пятница, 19 сентября 2014 г.

When to use Singleton pattern?

Patterns I Hate #1: Singleton

Singleton Pattern

Use your singletons wisely

Difference between Singleton Pattern vs Static Class in Java

10 Singleton Pattern Interview questions in Java - Answered

Why Enum Singleton are better in Java

Singleton Pattern – Positive and Negative Aspects

This entry inaugurates a new series on patterns that I hate. Hate is a strong word, perhaps a better name would be “patterns that I’ve frequently seen lead to ruin”. But that seemed too long.
Anyhow, the singleton pattern is the hands-down #1 pattern that can lead me to froth at the mouth. When a programmer first stumbles on GoF, Singleton seems to be the pattern that they first latch on to because it’s so easy to understand (just one class). Novice programmers doing their first design will often break out subsystems and access them via singletons.
Why is Singleton evil?

When to use Object pool pattern?

Various pools - Thread pools, connection pools, EJB object pools - Flyweight is really about management of shared resources


You need to frequently create and destroy objects.

Objects are similar in size.

Allocating objects on the heap is slow or could lead to memory fragmentation.

Each object encapsulates a resource such as a database or network connection that is expensive to acquire and could be reused.

Basically, we'll use an object pool whenever there are several clients who needs the same stateless resource which is expensive to create.

When there are several clients who need the same resource at different times.

It is deprecated as a general technique, because - as you noticed - creation and destruction of short lived objects per se (i.e. memory allocation and GC) is extremely cheap in modern JVMs. So using a hand-written object pool for your run-of-the-mill objects is most likely slower, more complicated and more error-prone than plain new.*

It still has its uses though, for special objects whose creation is relatively costly, like DB / network connections, threads etc.

Examples of GoF Design Patterns in jdk

Pattern Proxy (Surrogate)

Proxy Design Pattern Tutorial (video)

Proxy Design Pattern Tutorial

The proxy design pattern allows you to provide an interface to other objects by creating a wrapper class as the proxy. The wrapper class, which is the proxy, can add additional functionality to the object of interest without changing the object's code. Below are some of the common examples in which the proxy pattern is used,

Adding security access to an existing object. The proxy will determine if the client can access the object of interest.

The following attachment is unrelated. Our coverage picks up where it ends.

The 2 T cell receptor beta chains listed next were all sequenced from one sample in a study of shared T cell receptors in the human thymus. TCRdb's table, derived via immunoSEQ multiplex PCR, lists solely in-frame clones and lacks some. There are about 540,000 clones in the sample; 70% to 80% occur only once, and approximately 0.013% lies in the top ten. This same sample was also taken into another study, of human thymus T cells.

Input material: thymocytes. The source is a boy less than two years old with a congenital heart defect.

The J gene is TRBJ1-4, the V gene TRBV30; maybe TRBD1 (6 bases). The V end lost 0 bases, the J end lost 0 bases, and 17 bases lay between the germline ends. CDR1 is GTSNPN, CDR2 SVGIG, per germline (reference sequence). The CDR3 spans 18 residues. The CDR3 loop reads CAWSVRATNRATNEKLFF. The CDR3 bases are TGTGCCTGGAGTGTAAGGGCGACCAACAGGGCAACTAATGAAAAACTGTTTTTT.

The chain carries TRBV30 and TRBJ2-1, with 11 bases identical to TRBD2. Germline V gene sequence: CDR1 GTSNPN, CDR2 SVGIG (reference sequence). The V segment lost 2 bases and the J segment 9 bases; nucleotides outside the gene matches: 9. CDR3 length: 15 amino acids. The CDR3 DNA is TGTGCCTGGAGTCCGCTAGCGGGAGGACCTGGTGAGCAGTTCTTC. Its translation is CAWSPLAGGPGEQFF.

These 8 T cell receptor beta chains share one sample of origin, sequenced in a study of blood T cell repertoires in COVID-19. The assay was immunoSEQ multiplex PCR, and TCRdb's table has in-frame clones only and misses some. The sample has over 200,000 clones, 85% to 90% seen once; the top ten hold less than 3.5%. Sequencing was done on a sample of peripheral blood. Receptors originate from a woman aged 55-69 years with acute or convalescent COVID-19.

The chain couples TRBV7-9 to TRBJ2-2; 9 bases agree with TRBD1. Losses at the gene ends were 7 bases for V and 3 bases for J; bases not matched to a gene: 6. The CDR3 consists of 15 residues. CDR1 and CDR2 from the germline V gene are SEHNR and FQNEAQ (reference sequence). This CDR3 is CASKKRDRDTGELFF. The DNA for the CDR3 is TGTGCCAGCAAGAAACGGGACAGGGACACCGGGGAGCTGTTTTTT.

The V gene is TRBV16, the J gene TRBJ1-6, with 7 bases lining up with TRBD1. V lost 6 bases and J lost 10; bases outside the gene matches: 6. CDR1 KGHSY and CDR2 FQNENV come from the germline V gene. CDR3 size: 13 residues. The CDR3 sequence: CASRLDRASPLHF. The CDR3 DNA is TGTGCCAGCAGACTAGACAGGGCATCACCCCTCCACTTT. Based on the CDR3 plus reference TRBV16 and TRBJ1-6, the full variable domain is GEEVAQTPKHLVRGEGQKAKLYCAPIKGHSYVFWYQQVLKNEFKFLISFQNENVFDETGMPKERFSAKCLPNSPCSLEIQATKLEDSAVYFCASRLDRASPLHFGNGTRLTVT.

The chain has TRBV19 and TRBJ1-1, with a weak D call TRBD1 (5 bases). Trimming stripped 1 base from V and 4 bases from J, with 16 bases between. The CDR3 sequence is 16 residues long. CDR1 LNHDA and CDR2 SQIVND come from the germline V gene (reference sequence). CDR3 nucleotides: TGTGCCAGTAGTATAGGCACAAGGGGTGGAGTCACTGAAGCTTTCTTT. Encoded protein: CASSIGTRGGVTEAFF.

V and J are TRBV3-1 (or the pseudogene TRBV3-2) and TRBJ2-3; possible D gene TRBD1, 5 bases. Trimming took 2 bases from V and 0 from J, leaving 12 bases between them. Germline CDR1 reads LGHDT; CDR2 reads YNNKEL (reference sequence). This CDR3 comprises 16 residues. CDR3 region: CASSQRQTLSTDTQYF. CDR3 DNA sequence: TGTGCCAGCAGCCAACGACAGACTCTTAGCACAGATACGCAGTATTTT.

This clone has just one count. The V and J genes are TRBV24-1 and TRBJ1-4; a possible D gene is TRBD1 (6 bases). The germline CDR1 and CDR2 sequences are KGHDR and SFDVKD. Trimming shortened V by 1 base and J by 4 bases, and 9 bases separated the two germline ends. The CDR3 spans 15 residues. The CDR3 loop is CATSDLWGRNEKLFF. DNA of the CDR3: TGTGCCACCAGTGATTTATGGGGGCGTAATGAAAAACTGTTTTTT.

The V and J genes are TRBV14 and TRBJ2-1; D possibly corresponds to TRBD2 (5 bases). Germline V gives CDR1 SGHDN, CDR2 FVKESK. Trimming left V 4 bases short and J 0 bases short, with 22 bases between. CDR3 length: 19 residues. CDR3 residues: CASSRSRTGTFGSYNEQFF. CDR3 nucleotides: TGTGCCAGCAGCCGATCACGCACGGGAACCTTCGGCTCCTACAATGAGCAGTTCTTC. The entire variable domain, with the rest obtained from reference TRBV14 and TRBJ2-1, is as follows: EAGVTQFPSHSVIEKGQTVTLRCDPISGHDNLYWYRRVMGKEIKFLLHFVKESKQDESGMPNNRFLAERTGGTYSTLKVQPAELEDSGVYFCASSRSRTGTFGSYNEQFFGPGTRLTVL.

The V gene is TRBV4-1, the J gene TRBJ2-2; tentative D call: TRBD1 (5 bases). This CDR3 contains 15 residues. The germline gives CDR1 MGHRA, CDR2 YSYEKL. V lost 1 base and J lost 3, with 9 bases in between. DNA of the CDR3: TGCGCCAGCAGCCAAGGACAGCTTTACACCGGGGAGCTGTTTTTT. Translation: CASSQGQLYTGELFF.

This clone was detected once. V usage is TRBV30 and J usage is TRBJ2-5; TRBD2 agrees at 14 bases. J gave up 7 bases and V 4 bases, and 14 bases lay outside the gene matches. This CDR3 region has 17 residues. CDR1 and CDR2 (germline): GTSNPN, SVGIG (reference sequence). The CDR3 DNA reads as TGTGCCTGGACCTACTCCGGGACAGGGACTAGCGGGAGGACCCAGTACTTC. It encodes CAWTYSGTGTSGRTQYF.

Simplifying the API of complex objects. The proxy can provide a simple API so that the client code does not have to deal with the complexity of the object of interest.
Providing interface for remote resources, such as web service or REST resources.
Coordinating expensive operations on remote resources by asking the remote resources to start the operation as soon as possible before accessing the resources.
Adding a thread-safe feature to an existing class without changing the existing class's code.
In short, the proxy is the object that is being called by the client to access the real object behind the scene.

When to use proxy pattern?

Remote Proxy – Represents an object locally which belongs to a different address space. Think of an ATM implementation, it will hold proxy objects for bank information that exists in the remote server.
( RMI, CORBA and Jini)

Virtual Proxy (Lazy Load Proxy) – In place of a complex or heavy object, use a skeleton representation. When an underlying image is huge in size, just represent it using a virtual proxy object and on demand load the real object. You feel that the real object is expensive in terms of instantiation and so without the real need we are not going to use the real object. Until the need arises we will use the virtual proxy.

Protection Proxy – Are you working on a MNC? If so, we might be well aware of the proxy server that provides us internet by restricting access to some sort of websites like public e-mail, social networking, data storage etc. The management feels that, it is better to block some content and provide only work related web pages. Proxy server does that job. This is a type of proxy design pattern.

A smart reference - a replacement for a bare pointer that performs additional actions when an object is accessed.
Provides additional actions whenever a target
object is referenced such as counting the number of references to the object

Adding a thread-safe feature to an existing class without changing the existing class's code.

Cache Proxy - Provides temporary storage of the results of expensive target
operations so that multiple clients can share the results

Firewall Proxy - Protects targets from bad clients (or vice versa)

java.rmi.*, the whole API actually.

Java Remote Method Invocation (RMI)

In java RMI an object on one machine (executing in one JVM) called a client can invoke methods on an object in another machine (another JVM) the second object is called a remote object. The proxy (also called a stub) resides on the client machine and the client invokes the proxy in as if it is invoking the object itself (remember that the proxy implements the same interface that RealSubject implements). The proxy itself will handle communication to the remote object, invoke the method on that remote object, and would return the result if any to the client. The proxy in this case is a Remote proxy.

Adapter vs Proxy Design Pattern

Adapter design pattern provides a different interface from the real object and enables the client to use it to interact with the real object. But, proxy design pattern provides the same interface as in the real object.

Decorator vs Proxy Design Patter

Decorator design pattern adds behaviour at runtime to the real object. But, Proxy does not change the behaviour instead it controls the behaviour.